Ballet Papier artist Berenice always has some magical treats in store for a special occasion and, this year, she has surprised fans with a spellbinding Halloween video. Featuring ballerinas dressed as black cats and a coven of good witches on broomsticks, the mini movie is a sweet spook-tacular.
You’ll be frightfully disappointed if you miss out on viewing her wonderful wizardry — particularly as the film features yours truly, Georgina Butler, as the leading black cat!
Dancer, dance teacher and artist Olivia Holland fills Georgina Butler in on how relocating to New Zealand has helped her to rediscover her passion for dance.
Olivia Holland is a graduate of the Royal Ballet School White Lodge and Elmhurst School for Dance whose professional dancing career has included contracts with Royal Ballet of Flanders (November 2011–June 2012) and Northern Ballet (July 2012–July 2015).
Ever since she started touring with Birmingham Royal Ballet while she was a student at Elmhurst, Olivia has been painting pictures inspired by her life as a dancer. These exquisite artworks are influenced by the performers she has worked with, the ballets she has danced in and the countries and theatres she has visited. A keen photographer, she has also recorded her experiences backstage in captivating snapshots.
Since Olivia last graced this site for an interview in June 2014 her entrepreneurial spirit and sense of adventure has taken her to the island nation of New Zealand, also known as the ‘Paradise of the Pacific’. Surrounded by stunning natural beauty, motivated to continue painting and newly devoted to the art of teaching, Olivia is falling in love with dancing — and the life it has given her — all over again.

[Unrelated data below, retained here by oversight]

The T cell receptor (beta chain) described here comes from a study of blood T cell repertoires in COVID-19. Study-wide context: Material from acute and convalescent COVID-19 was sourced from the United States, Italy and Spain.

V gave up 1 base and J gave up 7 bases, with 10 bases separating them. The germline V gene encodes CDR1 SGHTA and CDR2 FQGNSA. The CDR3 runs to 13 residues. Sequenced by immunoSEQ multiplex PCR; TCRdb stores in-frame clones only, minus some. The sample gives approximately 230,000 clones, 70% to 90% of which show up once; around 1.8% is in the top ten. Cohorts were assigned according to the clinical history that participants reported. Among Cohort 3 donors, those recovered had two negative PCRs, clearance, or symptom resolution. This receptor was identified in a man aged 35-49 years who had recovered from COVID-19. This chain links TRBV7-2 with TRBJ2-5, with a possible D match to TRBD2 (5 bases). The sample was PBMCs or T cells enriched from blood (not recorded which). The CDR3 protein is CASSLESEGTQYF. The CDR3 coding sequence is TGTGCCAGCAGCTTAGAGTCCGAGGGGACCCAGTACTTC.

[© Olivia Holland]
I have created a range of dance resources which I hope will prove to be useful for learning and teaching purposes.
Discovering dance ought to be an enlightening experience for people of all ages because the learning process never really ends. There are always new ways to think about the basics of movement, more advanced skills and qualities to develop, and emerging choreographic approaches to appreciate.
A comprehensive dance education undoubtedly requires more than a narrow focus on perfecting technique. Indeed, Martha Graham declared that “great dancers are not great because of their technique, they are great because of their passion”. To have passion suggests possessing a depth of understanding, interpretation and reification that can only be realised by being curious, asking questions and reflecting on what we learn.
Dancers spend countless hours practising in the studio but it is important to remember that dance as an art form does not exist in a vacuum. Everyone in the dance community — students, teachers and audiences — ought to challenge themselves to really experience the multifaceted nature of dance and keep learning. Doing so might involve delving into terpsichorean* history; examining terminology; getting acquainted with anatomy; investigating dancers, choreographers, musicians and works of note; or pursuing personal research interests.
Quite simply, using your time outside of the studio to further your subject knowledge in an alternative manner may be the best thing you can do to nurture your love of dancing.